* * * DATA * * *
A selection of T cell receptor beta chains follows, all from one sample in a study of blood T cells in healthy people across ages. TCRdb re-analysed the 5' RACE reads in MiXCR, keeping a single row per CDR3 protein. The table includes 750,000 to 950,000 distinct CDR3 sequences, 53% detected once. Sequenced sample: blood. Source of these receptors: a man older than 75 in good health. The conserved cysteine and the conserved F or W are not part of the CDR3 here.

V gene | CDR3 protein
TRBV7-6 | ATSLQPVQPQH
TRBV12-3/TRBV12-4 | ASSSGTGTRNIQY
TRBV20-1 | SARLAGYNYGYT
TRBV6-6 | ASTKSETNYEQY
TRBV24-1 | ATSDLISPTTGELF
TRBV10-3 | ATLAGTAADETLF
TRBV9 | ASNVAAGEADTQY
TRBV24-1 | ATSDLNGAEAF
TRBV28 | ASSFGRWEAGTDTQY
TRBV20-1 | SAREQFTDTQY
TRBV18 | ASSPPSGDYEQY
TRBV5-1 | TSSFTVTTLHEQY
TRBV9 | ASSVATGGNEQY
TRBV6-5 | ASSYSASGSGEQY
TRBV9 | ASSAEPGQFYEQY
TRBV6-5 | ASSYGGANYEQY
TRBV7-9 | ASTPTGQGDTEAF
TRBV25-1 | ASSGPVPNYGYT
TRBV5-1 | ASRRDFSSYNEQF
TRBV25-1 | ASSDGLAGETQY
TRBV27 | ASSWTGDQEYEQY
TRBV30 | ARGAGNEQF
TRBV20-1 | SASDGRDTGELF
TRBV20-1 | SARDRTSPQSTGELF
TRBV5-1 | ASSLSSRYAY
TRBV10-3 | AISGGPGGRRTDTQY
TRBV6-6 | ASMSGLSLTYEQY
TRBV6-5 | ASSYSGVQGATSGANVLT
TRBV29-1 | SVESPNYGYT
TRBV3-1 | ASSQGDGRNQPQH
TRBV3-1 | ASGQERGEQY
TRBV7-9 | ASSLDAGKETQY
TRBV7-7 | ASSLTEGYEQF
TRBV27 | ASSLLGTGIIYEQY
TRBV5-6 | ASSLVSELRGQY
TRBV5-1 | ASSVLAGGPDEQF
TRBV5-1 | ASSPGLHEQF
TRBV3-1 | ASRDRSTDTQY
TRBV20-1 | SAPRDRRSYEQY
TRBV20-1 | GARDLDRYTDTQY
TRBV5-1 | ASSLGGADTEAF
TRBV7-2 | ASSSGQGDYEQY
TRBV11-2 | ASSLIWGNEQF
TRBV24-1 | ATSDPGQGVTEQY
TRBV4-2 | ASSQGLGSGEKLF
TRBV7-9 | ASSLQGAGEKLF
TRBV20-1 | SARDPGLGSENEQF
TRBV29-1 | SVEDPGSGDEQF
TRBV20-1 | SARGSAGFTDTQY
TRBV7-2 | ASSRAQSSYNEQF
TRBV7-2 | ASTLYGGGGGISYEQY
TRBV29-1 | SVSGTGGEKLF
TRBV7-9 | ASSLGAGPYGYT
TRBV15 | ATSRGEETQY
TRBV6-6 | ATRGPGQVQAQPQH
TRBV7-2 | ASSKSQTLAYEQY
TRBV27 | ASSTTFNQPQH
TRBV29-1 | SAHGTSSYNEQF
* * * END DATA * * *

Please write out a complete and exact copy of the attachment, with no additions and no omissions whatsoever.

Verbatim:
A selection of T cell receptor beta chains follows, all from one sample in a study of blood T cells in healthy people across ages. TCRdb re-analysed the 5' RACE reads in MiXCR, keeping a single row per CDR3 protein. The table includes 750,000 to 950,000 distinct CDR3 sequences, 53% detected once. Sequenced sample: blood. Source of these receptors: a man older than 75 in good health. The conserved cysteine and the conserved F or W are not part of the CDR3 here.

V gene | CDR3 protein
TRBV7-6 | ATSLQPVQPQH
TRBV12-3/TRBV12-4 | ASSSGTGTRNIQY
TRBV20-1 | SARLAGYNYGYT
TRBV6-6 | ASTKSETNYEQY
TRBV24-1 | ATSDLISPTTGELF
TRBV10-3 | ATLAGTAADETLF
TRBV9 | ASNVAAGEADTQY
TRBV24-1 | ATSDLNGAEAF
TRBV28 | ASSFGRWEAGTDTQY
TRBV20-1 | SAREQFTDTQY
TRBV18 | ASSPPSGDYEQY
TRBV5-1 | TSSFTVTTLHEQY
TRBV9 | ASSVATGGNEQY
TRBV6-5 | ASSYSASGSGEQY
TRBV9 | ASSAEPGQFYEQY
TRBV6-5 | ASSYGGANYEQY
TRBV7-9 | ASTPTGQGDTEAF
TRBV25-1 | ASSGPVPNYGYT
TRBV5-1 | ASRRDFSSYNEQF
TRBV25-1 | ASSDGLAGETQY
TRBV27 | ASSWTGDQEYEQY
TRBV30 | ARGAGNEQF
TRBV20-1 | SASDGRDTGELF
TRBV20-1 | SARDRTSPQSTGELF
TRBV5-1 | ASSLSSRYAY
TRBV10-3 | AISGGPGGRRTDTQY
TRBV6-6 | ASMSGLSLTYEQY
TRBV6-5 | ASSYSGVQGATSGANVLT
TRBV29-1 | SVESPNYGYT
TRBV3-1 | ASSQGDGRNQPQH
TRBV3-1 | ASGQERGEQY
TRBV7-9 | ASSLDAGKETQY
TRBV7-7 | ASSLTEGYEQF
TRBV27 | ASSLLGTGIIYEQY
TRBV5-6 | ASSLVSELRGQY
TRBV5-1 | ASSVLAGGPDEQF
TRBV5-1 | ASSPGLHEQF
TRBV3-1 | ASRDRSTDTQY
TRBV20-1 | SAPRDRRSYEQY
TRBV20-1 | GARDLDRYTDTQY
TRBV5-1 | ASSLGGADTEAF
TRBV7-2 | ASSSGQGDYEQY
TRBV11-2 | ASSLIWGNEQF
TRBV24-1 | ATSDPGQGVTEQY
TRBV4-2 | ASSQGLGSGEKLF
TRBV7-9 | ASSLQGAGEKLF
TRBV20-1 | SARDPGLGSENEQF
TRBV29-1 | SVEDPGSGDEQF
TRBV20-1 | SARGSAGFTDTQY
TRBV7-2 | ASSRAQSSYNEQF
TRBV7-2 | ASTLYGGGGGISYEQY
TRBV29-1 | SVSGTGGEKLF
TRBV7-9 | ASSLGAGPYGYT
TRBV15 | ATSRGEETQY
TRBV6-6 | ATRGPGQVQAQPQH
TRBV7-2 | ASSKSQTLAYEQY
TRBV27 | ASSTTFNQPQH
TRBV29-1 | SAHGTSSYNEQF